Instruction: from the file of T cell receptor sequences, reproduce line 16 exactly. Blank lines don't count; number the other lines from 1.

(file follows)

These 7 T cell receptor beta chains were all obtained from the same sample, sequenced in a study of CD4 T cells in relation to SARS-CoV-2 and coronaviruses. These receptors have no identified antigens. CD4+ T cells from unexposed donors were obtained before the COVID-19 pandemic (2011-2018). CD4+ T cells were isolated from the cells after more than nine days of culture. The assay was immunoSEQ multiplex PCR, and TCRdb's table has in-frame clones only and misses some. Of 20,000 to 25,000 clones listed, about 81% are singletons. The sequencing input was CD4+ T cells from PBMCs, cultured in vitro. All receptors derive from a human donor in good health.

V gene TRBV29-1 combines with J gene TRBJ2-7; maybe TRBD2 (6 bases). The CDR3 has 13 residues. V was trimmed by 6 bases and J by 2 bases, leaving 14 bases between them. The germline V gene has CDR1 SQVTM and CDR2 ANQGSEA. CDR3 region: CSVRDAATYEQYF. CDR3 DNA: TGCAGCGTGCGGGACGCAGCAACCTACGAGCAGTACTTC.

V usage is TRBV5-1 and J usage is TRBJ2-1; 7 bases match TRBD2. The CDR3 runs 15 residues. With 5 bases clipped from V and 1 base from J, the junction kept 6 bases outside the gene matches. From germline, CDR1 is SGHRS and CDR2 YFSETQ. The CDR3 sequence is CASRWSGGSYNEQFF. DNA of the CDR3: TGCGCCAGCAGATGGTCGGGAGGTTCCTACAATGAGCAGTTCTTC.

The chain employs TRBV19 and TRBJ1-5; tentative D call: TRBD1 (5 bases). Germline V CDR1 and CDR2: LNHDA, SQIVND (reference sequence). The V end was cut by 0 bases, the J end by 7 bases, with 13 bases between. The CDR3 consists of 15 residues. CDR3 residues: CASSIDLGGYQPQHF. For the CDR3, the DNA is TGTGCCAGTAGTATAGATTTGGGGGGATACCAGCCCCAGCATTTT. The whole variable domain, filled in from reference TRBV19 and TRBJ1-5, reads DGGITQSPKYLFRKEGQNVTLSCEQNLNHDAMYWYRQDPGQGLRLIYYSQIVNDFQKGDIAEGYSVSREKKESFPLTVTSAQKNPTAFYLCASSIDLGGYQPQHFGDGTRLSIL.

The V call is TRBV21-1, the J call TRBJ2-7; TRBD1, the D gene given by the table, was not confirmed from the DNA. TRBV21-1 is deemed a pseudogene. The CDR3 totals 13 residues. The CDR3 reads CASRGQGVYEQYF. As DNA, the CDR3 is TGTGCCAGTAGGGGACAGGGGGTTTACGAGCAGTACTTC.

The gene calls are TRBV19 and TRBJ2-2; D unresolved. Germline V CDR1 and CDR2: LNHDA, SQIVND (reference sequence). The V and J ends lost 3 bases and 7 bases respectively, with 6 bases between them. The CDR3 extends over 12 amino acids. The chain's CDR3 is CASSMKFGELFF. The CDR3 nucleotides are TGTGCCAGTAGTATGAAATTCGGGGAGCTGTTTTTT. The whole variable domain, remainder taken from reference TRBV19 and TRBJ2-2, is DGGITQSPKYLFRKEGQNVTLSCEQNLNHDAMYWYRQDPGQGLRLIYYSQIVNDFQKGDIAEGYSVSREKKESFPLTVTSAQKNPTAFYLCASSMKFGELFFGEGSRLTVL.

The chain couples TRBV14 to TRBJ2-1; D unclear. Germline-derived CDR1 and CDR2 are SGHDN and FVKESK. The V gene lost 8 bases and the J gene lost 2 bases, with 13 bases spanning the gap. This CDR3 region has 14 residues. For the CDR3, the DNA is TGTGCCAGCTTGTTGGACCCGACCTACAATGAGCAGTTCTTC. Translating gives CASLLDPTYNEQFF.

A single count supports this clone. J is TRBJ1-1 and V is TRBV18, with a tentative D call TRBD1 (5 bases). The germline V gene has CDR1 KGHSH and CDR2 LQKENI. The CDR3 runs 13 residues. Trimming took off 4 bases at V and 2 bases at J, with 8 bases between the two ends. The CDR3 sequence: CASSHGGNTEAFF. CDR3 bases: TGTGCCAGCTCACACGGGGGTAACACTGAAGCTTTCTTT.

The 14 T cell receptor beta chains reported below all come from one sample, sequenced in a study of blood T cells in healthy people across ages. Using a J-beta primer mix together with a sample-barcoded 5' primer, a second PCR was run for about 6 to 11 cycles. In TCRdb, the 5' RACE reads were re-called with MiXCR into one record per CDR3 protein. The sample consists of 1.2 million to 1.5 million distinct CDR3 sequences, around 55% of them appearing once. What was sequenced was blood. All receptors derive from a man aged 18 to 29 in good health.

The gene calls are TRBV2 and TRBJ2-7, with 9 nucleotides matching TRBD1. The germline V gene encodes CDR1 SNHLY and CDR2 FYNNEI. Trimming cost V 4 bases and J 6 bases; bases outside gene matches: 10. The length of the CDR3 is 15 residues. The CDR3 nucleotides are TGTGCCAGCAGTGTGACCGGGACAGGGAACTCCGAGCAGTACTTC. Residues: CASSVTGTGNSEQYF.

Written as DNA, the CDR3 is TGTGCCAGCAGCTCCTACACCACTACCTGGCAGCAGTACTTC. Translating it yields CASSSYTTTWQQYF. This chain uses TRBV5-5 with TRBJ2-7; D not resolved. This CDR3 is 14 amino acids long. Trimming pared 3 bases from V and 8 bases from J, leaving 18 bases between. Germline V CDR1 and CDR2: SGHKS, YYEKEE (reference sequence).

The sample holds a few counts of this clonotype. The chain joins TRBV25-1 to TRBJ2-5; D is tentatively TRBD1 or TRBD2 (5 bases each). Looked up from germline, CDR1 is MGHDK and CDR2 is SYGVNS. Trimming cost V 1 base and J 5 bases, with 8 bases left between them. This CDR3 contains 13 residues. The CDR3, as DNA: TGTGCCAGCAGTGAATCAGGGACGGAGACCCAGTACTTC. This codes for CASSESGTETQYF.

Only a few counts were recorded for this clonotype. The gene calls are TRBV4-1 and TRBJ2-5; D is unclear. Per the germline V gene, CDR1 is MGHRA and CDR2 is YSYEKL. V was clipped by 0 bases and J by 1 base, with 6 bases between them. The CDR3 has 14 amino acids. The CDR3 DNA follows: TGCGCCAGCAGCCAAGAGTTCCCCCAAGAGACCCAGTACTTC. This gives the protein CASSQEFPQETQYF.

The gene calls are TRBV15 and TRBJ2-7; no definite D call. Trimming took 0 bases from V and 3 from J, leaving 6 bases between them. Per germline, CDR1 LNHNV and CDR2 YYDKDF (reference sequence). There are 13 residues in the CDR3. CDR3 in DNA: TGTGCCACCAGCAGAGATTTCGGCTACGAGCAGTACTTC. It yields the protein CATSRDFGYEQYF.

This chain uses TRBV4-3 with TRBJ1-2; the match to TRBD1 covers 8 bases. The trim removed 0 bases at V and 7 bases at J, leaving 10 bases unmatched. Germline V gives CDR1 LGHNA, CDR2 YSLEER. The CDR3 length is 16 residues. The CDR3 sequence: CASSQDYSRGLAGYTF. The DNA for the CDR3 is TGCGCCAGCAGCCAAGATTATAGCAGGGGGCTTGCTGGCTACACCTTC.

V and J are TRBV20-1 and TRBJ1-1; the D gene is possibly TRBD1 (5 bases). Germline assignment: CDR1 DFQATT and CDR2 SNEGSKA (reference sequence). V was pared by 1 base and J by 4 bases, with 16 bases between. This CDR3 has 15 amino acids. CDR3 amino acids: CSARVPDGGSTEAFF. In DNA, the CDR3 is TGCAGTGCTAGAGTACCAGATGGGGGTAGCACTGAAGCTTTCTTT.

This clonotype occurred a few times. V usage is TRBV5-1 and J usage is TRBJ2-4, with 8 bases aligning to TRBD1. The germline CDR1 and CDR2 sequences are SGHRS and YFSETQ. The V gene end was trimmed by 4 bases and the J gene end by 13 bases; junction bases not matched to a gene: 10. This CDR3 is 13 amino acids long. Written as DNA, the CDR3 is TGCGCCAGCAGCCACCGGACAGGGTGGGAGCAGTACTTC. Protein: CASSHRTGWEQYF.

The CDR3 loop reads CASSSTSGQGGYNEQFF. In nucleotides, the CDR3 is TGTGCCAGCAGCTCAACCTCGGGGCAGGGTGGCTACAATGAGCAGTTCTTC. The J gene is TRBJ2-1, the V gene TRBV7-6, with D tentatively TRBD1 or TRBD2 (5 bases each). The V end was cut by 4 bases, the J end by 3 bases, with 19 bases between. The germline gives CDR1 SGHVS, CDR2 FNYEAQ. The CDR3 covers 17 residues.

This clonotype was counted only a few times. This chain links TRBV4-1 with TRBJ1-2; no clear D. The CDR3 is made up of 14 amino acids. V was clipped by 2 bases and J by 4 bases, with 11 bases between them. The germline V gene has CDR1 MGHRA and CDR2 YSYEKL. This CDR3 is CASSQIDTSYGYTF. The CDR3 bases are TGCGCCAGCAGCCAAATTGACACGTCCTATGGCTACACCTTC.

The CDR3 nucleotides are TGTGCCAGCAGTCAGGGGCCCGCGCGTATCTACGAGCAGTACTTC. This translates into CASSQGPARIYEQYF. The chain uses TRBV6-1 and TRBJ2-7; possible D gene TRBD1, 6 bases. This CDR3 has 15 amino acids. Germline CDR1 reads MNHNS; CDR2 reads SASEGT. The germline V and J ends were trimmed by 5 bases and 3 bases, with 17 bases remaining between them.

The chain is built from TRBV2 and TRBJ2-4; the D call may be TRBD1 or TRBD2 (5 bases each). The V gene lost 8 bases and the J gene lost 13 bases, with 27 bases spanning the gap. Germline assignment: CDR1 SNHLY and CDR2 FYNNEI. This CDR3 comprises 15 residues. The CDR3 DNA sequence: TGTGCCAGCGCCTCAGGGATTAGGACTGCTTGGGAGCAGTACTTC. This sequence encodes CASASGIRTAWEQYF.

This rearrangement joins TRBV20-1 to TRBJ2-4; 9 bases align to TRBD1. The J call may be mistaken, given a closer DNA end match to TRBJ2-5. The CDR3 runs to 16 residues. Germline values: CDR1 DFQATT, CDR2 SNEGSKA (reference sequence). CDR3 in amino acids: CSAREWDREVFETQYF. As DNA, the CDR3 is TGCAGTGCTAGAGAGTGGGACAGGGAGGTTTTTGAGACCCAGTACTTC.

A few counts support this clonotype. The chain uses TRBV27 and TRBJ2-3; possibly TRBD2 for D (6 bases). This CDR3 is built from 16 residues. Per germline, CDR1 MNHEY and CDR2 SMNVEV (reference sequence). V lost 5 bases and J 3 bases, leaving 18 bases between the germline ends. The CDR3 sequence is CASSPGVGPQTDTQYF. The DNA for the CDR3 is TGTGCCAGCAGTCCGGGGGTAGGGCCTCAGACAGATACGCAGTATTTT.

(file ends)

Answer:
V and J are TRBV20-1 and TRBJ1-1; the D gene is possibly TRBD1 (5 bases). Germline assignment: CDR1 DFQATT and CDR2 SNEGSKA (reference sequence). V was pared by 1 base and J by 4 bases, with 16 bases between. This CDR3 has 15 amino acids. CDR3 amino acids: CSARVPDGGSTEAFF. In DNA, the CDR3 is TGCAGTGCTAGAGTACCAGATGGGGGTAGCACTGAAGCTTTCTTT.